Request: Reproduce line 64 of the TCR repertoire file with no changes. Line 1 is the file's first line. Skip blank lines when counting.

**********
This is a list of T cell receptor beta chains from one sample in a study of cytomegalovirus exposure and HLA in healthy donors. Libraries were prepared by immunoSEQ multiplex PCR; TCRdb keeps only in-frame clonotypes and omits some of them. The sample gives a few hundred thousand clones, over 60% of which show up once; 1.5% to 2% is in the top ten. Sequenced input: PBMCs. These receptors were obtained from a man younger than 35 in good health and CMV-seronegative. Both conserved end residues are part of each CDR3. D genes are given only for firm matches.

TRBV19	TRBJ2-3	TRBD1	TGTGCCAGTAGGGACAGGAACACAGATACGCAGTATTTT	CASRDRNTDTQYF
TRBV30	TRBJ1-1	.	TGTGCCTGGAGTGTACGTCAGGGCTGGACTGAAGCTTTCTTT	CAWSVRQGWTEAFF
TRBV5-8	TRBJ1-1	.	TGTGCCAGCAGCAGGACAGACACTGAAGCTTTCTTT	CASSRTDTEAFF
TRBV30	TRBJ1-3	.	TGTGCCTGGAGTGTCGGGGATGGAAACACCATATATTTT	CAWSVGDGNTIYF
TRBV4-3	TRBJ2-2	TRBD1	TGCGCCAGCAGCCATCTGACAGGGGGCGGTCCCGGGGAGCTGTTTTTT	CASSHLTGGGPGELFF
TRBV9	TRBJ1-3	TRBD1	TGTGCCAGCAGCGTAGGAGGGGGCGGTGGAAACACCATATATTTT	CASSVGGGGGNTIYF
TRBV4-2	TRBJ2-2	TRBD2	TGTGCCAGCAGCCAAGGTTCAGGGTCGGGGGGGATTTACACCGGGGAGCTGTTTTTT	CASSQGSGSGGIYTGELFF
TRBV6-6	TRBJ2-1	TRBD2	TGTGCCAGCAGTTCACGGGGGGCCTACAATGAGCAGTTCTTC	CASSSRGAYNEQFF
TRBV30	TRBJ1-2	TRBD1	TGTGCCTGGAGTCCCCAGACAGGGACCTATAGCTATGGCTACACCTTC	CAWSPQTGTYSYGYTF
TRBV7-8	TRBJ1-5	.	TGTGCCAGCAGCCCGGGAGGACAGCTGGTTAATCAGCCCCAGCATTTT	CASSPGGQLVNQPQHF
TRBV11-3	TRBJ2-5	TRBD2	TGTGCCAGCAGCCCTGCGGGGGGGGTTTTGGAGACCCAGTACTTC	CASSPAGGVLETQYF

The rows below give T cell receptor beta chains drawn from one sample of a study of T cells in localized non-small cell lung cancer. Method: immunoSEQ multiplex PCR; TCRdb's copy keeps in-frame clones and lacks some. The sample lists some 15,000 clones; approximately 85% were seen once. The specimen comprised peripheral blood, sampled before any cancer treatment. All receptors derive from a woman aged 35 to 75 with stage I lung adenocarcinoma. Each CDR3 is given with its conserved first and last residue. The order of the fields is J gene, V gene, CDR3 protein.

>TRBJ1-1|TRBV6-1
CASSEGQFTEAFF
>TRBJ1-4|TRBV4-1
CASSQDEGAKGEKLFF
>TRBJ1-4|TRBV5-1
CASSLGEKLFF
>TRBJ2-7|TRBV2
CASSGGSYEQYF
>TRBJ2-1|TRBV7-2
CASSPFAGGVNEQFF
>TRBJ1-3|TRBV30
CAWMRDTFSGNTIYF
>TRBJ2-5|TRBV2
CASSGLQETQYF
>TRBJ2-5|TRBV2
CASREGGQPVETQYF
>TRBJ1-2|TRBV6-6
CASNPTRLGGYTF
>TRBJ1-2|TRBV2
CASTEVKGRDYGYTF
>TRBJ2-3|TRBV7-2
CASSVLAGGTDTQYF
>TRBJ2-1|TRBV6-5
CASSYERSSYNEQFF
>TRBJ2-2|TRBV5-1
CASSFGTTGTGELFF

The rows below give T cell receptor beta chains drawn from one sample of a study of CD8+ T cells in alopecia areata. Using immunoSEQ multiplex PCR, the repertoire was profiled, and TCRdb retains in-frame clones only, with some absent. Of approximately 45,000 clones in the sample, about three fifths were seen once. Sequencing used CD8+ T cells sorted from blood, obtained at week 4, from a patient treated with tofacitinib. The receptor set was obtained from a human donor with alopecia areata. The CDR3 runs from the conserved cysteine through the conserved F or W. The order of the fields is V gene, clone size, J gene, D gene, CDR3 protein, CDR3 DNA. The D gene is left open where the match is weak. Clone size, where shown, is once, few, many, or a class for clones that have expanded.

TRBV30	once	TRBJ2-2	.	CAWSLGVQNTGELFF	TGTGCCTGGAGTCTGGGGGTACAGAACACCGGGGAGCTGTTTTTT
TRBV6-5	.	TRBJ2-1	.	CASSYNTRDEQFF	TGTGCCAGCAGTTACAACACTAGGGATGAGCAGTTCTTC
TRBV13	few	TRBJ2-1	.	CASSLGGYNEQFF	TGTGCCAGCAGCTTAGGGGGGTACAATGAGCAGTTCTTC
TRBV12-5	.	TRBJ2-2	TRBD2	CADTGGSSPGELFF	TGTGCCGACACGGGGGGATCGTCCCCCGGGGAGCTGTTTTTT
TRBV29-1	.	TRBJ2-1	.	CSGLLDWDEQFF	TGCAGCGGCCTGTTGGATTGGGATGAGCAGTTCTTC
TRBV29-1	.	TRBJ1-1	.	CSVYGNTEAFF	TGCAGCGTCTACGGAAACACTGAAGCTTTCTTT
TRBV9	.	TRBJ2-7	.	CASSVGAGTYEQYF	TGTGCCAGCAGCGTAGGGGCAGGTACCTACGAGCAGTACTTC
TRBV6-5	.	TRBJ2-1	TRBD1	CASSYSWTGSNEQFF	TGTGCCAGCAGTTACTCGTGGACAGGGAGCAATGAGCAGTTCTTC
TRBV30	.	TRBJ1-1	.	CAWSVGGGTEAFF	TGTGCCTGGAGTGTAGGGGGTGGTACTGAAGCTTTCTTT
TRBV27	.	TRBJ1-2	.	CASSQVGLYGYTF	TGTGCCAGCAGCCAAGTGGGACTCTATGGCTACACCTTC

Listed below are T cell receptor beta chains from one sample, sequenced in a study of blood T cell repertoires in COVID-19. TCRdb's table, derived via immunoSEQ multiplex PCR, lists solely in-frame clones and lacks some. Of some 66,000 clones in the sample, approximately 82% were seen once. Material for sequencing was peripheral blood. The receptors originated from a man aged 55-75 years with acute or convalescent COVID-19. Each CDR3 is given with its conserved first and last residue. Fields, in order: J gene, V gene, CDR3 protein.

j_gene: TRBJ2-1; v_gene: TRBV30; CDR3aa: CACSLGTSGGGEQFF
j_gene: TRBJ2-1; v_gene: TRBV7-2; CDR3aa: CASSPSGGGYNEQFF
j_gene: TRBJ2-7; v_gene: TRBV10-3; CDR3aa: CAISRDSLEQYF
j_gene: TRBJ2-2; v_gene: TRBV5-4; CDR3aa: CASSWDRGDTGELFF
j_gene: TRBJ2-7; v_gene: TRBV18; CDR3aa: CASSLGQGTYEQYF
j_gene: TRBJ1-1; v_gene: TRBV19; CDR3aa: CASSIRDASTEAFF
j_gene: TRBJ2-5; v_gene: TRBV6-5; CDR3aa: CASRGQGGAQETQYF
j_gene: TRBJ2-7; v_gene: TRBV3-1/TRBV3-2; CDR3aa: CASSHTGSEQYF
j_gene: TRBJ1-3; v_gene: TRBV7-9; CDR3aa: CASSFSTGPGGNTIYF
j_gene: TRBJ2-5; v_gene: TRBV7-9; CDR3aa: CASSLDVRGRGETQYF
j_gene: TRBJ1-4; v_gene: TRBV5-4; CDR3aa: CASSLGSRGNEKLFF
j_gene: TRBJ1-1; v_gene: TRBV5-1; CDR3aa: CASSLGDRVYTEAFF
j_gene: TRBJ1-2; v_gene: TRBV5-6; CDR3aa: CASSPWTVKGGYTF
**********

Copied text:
j_gene: TRBJ1-2; v_gene: TRBV5-6; CDR3aa: CASSPWTVKGGYTF